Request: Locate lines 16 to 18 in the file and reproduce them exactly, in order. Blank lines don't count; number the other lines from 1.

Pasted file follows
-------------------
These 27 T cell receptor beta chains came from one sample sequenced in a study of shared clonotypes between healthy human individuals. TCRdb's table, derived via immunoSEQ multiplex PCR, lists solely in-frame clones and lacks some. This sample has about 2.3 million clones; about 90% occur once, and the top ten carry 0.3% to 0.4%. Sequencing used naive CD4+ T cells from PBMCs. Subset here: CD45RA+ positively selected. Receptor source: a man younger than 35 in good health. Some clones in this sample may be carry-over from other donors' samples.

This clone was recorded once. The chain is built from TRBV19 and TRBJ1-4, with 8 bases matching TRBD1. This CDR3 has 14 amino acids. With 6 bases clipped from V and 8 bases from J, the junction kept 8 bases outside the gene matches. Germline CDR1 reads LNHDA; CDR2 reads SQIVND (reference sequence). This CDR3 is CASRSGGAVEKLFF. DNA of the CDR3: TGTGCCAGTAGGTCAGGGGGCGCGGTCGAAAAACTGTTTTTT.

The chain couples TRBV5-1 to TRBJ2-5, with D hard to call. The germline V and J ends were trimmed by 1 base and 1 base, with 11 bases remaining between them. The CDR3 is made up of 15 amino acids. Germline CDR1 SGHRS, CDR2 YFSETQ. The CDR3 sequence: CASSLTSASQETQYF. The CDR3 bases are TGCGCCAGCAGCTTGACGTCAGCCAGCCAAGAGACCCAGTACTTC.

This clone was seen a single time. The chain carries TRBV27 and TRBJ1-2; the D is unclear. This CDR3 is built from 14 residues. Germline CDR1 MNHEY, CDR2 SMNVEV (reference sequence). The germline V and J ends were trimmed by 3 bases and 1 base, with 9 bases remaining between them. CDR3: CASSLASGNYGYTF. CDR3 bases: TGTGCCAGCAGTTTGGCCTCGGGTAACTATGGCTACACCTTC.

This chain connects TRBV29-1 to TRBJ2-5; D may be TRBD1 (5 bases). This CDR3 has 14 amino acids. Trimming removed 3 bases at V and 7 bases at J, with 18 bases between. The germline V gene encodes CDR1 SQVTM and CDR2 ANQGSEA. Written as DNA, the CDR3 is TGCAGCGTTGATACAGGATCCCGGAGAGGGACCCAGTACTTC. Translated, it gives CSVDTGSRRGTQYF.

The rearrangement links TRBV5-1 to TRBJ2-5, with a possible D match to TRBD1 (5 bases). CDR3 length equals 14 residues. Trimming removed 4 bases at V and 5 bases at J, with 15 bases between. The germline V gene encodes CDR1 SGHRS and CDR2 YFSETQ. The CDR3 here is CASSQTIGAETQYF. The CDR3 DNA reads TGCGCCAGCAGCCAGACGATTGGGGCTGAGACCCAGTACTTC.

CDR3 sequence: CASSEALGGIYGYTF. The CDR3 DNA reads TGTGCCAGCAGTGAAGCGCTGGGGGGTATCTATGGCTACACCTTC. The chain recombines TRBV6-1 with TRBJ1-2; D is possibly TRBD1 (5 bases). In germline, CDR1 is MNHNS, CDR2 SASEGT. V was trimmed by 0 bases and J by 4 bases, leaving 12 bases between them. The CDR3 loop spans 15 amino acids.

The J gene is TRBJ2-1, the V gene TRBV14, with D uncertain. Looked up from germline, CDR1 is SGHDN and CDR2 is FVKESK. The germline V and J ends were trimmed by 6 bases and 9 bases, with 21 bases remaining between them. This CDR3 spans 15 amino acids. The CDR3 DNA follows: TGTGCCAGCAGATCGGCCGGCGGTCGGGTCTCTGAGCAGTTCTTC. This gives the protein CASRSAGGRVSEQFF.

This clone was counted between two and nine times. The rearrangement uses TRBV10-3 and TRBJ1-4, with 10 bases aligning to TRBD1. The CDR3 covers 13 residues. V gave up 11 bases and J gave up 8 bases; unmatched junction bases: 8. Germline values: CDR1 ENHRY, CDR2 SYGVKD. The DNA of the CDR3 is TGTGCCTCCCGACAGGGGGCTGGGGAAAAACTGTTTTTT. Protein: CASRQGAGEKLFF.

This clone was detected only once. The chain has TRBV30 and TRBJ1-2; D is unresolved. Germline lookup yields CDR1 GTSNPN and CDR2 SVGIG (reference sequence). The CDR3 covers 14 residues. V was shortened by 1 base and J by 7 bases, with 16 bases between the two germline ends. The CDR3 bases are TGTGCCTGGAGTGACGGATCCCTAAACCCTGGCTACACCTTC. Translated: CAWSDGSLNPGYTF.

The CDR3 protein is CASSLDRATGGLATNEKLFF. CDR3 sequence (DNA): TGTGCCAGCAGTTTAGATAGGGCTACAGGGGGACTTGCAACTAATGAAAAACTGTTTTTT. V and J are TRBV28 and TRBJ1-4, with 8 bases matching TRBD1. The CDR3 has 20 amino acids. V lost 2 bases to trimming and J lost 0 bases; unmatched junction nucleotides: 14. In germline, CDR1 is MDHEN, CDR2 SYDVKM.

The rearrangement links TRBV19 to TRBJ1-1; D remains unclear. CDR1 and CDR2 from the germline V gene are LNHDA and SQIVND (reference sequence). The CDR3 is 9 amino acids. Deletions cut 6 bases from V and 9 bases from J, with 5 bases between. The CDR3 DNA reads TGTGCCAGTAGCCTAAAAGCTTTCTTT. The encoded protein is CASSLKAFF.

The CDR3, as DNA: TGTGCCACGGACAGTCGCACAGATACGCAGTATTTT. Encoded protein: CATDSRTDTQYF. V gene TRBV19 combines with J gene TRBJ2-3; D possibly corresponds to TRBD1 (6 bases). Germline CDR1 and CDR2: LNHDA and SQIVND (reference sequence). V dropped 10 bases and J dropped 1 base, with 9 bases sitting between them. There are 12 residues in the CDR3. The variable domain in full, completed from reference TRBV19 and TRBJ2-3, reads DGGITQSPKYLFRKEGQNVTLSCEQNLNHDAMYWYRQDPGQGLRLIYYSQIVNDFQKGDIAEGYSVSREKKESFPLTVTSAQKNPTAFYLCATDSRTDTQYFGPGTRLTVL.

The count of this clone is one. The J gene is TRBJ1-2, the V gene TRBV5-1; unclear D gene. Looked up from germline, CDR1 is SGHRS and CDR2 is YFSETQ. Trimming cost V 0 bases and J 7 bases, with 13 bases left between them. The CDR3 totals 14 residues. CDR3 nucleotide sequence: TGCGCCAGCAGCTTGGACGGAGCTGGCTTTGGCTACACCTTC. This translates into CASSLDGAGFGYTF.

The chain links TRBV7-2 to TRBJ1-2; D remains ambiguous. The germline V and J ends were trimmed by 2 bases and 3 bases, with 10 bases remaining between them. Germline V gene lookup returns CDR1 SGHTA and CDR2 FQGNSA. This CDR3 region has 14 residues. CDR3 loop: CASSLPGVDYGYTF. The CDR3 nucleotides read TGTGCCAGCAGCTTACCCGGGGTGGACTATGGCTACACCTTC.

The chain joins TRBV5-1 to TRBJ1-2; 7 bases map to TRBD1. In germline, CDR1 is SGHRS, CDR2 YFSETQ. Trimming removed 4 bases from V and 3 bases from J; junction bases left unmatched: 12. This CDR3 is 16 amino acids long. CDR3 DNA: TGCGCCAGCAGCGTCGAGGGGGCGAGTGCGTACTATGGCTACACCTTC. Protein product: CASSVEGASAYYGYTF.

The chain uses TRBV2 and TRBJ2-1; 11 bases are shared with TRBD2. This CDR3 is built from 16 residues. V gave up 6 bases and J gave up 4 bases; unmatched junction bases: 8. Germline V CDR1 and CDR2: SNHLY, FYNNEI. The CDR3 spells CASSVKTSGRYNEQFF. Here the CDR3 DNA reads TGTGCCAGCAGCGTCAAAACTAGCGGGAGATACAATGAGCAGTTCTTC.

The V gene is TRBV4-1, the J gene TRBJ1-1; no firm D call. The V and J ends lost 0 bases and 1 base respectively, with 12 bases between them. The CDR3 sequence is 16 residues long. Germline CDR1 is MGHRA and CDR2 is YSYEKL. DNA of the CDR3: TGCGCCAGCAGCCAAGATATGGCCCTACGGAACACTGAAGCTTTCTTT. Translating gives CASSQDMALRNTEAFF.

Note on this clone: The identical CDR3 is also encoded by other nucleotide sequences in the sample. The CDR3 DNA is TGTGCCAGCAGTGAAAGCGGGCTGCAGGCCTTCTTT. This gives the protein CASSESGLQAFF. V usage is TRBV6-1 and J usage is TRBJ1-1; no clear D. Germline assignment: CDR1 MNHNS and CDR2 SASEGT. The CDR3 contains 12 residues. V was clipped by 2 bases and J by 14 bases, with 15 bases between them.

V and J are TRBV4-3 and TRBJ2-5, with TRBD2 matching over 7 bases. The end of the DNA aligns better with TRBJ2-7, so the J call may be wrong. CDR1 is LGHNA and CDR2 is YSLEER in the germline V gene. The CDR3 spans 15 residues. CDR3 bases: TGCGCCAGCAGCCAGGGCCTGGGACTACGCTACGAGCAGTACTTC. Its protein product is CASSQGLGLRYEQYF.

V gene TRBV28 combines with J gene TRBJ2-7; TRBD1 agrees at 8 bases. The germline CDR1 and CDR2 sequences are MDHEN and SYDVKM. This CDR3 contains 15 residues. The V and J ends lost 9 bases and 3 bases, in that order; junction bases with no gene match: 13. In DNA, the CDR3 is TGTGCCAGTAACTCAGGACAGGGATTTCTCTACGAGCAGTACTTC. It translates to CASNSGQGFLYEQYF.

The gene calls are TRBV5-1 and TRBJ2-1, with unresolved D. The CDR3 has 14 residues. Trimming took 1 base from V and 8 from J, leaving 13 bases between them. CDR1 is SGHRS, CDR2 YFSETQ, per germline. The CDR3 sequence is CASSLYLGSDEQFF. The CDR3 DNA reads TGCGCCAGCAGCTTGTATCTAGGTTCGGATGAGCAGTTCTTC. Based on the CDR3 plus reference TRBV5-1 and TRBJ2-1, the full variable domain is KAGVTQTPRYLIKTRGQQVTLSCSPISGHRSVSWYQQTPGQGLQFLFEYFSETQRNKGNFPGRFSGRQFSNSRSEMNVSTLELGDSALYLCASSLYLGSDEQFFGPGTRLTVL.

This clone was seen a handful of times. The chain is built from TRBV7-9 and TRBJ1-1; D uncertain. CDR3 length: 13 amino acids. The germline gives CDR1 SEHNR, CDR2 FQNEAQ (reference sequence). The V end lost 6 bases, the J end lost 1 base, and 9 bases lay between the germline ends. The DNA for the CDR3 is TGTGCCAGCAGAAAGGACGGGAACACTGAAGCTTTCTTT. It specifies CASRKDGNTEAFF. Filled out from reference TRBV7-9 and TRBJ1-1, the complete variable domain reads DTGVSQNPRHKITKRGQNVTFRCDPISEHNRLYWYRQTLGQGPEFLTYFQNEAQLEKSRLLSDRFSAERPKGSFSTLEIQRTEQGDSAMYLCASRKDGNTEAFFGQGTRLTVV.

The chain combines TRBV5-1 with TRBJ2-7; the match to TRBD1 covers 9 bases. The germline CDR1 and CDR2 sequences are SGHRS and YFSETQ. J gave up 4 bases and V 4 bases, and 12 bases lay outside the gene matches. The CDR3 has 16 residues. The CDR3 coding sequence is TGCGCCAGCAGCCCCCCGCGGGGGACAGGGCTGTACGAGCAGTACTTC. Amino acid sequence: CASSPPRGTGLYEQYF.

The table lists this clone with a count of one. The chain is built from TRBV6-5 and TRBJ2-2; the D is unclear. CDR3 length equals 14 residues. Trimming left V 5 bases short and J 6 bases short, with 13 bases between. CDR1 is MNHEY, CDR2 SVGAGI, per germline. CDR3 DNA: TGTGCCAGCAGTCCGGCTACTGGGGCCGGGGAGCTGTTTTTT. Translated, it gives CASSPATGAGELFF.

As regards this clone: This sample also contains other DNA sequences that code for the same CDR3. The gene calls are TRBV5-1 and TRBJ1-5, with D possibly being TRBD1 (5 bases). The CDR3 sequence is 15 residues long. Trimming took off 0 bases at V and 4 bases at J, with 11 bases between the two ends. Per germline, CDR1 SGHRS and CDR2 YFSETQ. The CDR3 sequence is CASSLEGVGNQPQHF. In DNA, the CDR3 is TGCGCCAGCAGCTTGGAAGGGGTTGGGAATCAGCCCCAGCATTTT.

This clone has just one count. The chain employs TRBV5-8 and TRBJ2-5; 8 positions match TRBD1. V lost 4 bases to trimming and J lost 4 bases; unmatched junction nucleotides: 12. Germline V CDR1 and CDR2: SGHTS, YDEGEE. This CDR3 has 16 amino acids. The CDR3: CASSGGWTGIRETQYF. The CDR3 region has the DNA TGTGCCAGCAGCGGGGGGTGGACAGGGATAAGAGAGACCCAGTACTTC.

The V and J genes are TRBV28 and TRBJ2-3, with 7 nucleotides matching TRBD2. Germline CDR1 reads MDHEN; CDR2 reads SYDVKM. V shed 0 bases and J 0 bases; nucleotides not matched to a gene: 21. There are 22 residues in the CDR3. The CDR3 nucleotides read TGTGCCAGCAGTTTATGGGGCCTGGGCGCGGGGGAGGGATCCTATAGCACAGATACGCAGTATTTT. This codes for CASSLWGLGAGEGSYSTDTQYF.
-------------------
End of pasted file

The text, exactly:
The chain joins TRBV5-1 to TRBJ1-2; 7 bases map to TRBD1. In germline, CDR1 is SGHRS, CDR2 YFSETQ. Trimming removed 4 bases from V and 3 bases from J; junction bases left unmatched: 12. This CDR3 is 16 amino acids long. CDR3 DNA: TGCGCCAGCAGCGTCGAGGGGGCGAGTGCGTACTATGGCTACACCTTC. Protein product: CASSVEGASAYYGYTF.

The chain uses TRBV2 and TRBJ2-1; 11 bases are shared with TRBD2. This CDR3 is built from 16 residues. V gave up 6 bases and J gave up 4 bases; unmatched junction bases: 8. Germline V CDR1 and CDR2: SNHLY, FYNNEI. The CDR3 spells CASSVKTSGRYNEQFF. Here the CDR3 DNA reads TGTGCCAGCAGCGTCAAAACTAGCGGGAGATACAATGAGCAGTTCTTC.

The V gene is TRBV4-1, the J gene TRBJ1-1; no firm D call. The V and J ends lost 0 bases and 1 base respectively, with 12 bases between them. The CDR3 sequence is 16 residues long. Germline CDR1 is MGHRA and CDR2 is YSYEKL. DNA of the CDR3: TGCGCCAGCAGCCAAGATATGGCCCTACGGAACACTGAAGCTTTCTTT. Translating gives CASSQDMALRNTEAFF.